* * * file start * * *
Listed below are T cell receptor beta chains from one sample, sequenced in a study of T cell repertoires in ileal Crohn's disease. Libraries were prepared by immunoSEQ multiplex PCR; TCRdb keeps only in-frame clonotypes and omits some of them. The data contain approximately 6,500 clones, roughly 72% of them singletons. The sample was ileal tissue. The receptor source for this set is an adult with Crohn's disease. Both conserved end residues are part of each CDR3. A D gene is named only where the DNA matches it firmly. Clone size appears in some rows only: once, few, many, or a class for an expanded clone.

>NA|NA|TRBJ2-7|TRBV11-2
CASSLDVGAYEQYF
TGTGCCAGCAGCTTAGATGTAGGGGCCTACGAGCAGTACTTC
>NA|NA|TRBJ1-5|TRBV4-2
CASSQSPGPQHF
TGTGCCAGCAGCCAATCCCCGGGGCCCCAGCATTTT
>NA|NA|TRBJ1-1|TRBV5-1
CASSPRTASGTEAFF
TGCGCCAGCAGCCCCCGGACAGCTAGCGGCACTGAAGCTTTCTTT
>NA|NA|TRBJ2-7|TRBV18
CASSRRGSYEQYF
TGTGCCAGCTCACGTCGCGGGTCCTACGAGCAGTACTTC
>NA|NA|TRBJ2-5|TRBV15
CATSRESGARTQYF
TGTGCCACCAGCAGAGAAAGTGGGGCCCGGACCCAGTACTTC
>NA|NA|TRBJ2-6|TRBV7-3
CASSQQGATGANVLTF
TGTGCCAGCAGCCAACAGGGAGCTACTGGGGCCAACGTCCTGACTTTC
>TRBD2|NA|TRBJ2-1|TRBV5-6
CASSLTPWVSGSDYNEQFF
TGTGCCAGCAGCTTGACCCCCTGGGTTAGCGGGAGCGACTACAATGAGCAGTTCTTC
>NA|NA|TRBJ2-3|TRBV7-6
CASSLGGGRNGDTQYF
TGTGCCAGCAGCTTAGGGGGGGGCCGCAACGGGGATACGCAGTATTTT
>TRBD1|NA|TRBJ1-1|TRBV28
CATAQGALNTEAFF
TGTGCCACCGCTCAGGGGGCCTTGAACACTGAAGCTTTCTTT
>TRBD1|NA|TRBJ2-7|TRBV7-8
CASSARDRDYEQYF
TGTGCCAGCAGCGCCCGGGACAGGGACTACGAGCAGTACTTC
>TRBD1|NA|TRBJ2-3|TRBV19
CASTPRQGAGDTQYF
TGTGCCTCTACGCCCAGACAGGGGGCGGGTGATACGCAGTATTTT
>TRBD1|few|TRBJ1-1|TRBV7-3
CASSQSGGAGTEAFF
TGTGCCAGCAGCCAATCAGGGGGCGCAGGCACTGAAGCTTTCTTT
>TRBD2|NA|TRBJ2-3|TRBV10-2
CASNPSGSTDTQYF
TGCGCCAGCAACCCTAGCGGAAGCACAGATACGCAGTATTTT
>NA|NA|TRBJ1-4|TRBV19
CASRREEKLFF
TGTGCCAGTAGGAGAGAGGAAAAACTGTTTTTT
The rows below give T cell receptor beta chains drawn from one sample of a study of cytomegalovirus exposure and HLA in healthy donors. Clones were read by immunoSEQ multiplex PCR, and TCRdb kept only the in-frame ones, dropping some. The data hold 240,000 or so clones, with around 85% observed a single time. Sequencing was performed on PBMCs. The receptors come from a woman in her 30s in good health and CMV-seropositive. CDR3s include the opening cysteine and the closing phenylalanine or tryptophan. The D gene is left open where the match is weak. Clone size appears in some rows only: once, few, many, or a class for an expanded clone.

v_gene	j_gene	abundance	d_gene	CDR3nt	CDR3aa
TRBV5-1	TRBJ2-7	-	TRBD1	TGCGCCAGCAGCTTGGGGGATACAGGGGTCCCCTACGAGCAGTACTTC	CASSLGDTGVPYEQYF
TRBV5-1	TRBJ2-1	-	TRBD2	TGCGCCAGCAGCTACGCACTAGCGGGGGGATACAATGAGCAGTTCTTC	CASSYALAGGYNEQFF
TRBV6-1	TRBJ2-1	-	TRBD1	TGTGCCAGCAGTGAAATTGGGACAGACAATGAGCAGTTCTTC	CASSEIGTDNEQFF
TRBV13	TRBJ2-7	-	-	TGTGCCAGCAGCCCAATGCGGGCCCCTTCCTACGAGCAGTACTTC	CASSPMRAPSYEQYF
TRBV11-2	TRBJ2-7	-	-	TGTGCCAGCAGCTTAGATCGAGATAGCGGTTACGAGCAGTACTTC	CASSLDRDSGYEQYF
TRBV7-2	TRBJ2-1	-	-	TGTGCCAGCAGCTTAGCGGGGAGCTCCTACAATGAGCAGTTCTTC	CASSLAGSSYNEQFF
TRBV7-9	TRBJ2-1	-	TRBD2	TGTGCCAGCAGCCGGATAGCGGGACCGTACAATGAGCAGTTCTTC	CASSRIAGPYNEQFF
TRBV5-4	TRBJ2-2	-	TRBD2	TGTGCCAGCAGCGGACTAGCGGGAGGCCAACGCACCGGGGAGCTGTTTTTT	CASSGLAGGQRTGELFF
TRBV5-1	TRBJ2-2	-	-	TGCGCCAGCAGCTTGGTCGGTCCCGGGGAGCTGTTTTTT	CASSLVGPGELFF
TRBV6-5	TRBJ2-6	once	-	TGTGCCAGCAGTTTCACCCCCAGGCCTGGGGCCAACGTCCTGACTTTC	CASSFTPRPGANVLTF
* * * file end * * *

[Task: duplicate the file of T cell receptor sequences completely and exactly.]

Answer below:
Listed below are T cell receptor beta chains from one sample, sequenced in a study of T cell repertoires in ileal Crohn's disease. Libraries were prepared by immunoSEQ multiplex PCR; TCRdb keeps only in-frame clonotypes and omits some of them. The data contain approximately 6,500 clones, roughly 72% of them singletons. The sample was ileal tissue. The receptor source for this set is an adult with Crohn's disease. Both conserved end residues are part of each CDR3. A D gene is named only where the DNA matches it firmly. Clone size appears in some rows only: once, few, many, or a class for an expanded clone.

>NA|NA|TRBJ2-7|TRBV11-2
CASSLDVGAYEQYF
TGTGCCAGCAGCTTAGATGTAGGGGCCTACGAGCAGTACTTC
>NA|NA|TRBJ1-5|TRBV4-2
CASSQSPGPQHF
TGTGCCAGCAGCCAATCCCCGGGGCCCCAGCATTTT
>NA|NA|TRBJ1-1|TRBV5-1
CASSPRTASGTEAFF
TGCGCCAGCAGCCCCCGGACAGCTAGCGGCACTGAAGCTTTCTTT
>NA|NA|TRBJ2-7|TRBV18
CASSRRGSYEQYF
TGTGCCAGCTCACGTCGCGGGTCCTACGAGCAGTACTTC
>NA|NA|TRBJ2-5|TRBV15
CATSRESGARTQYF
TGTGCCACCAGCAGAGAAAGTGGGGCCCGGACCCAGTACTTC
>NA|NA|TRBJ2-6|TRBV7-3
CASSQQGATGANVLTF
TGTGCCAGCAGCCAACAGGGAGCTACTGGGGCCAACGTCCTGACTTTC
>TRBD2|NA|TRBJ2-1|TRBV5-6
CASSLTPWVSGSDYNEQFF
TGTGCCAGCAGCTTGACCCCCTGGGTTAGCGGGAGCGACTACAATGAGCAGTTCTTC
>NA|NA|TRBJ2-3|TRBV7-6
CASSLGGGRNGDTQYF
TGTGCCAGCAGCTTAGGGGGGGGCCGCAACGGGGATACGCAGTATTTT
>TRBD1|NA|TRBJ1-1|TRBV28
CATAQGALNTEAFF
TGTGCCACCGCTCAGGGGGCCTTGAACACTGAAGCTTTCTTT
>TRBD1|NA|TRBJ2-7|TRBV7-8
CASSARDRDYEQYF
TGTGCCAGCAGCGCCCGGGACAGGGACTACGAGCAGTACTTC
>TRBD1|NA|TRBJ2-3|TRBV19
CASTPRQGAGDTQYF
TGTGCCTCTACGCCCAGACAGGGGGCGGGTGATACGCAGTATTTT
>TRBD1|few|TRBJ1-1|TRBV7-3
CASSQSGGAGTEAFF
TGTGCCAGCAGCCAATCAGGGGGCGCAGGCACTGAAGCTTTCTTT
>TRBD2|NA|TRBJ2-3|TRBV10-2
CASNPSGSTDTQYF
TGCGCCAGCAACCCTAGCGGAAGCACAGATACGCAGTATTTT
>NA|NA|TRBJ1-4|TRBV19
CASRREEKLFF
TGTGCCAGTAGGAGAGAGGAAAAACTGTTTTTT
The rows below give T cell receptor beta chains drawn from one sample of a study of cytomegalovirus exposure and HLA in healthy donors. Clones were read by immunoSEQ multiplex PCR, and TCRdb kept only the in-frame ones, dropping some. The data hold 240,000 or so clones, with around 85% observed a single time. Sequencing was performed on PBMCs. The receptors come from a woman in her 30s in good health and CMV-seropositive. CDR3s include the opening cysteine and the closing phenylalanine or tryptophan. The D gene is left open where the match is weak. Clone size appears in some rows only: once, few, many, or a class for an expanded clone.

v_gene	j_gene	abundance	d_gene	CDR3nt	CDR3aa
TRBV5-1	TRBJ2-7	-	TRBD1	TGCGCCAGCAGCTTGGGGGATACAGGGGTCCCCTACGAGCAGTACTTC	CASSLGDTGVPYEQYF
TRBV5-1	TRBJ2-1	-	TRBD2	TGCGCCAGCAGCTACGCACTAGCGGGGGGATACAATGAGCAGTTCTTC	CASSYALAGGYNEQFF
TRBV6-1	TRBJ2-1	-	TRBD1	TGTGCCAGCAGTGAAATTGGGACAGACAATGAGCAGTTCTTC	CASSEIGTDNEQFF
TRBV13	TRBJ2-7	-	-	TGTGCCAGCAGCCCAATGCGGGCCCCTTCCTACGAGCAGTACTTC	CASSPMRAPSYEQYF
TRBV11-2	TRBJ2-7	-	-	TGTGCCAGCAGCTTAGATCGAGATAGCGGTTACGAGCAGTACTTC	CASSLDRDSGYEQYF
TRBV7-2	TRBJ2-1	-	-	TGTGCCAGCAGCTTAGCGGGGAGCTCCTACAATGAGCAGTTCTTC	CASSLAGSSYNEQFF
TRBV7-9	TRBJ2-1	-	TRBD2	TGTGCCAGCAGCCGGATAGCGGGACCGTACAATGAGCAGTTCTTC	CASSRIAGPYNEQFF
TRBV5-4	TRBJ2-2	-	TRBD2	TGTGCCAGCAGCGGACTAGCGGGAGGCCAACGCACCGGGGAGCTGTTTTTT	CASSGLAGGQRTGELFF
TRBV5-1	TRBJ2-2	-	-	TGCGCCAGCAGCTTGGTCGGTCCCGGGGAGCTGTTTTTT	CASSLVGPGELFF
TRBV6-5	TRBJ2-6	once	-	TGTGCCAGCAGTTTCACCCCCAGGCCTGGGGCCAACGTCCTGACTTTC	CASSFTPRPGANVLTF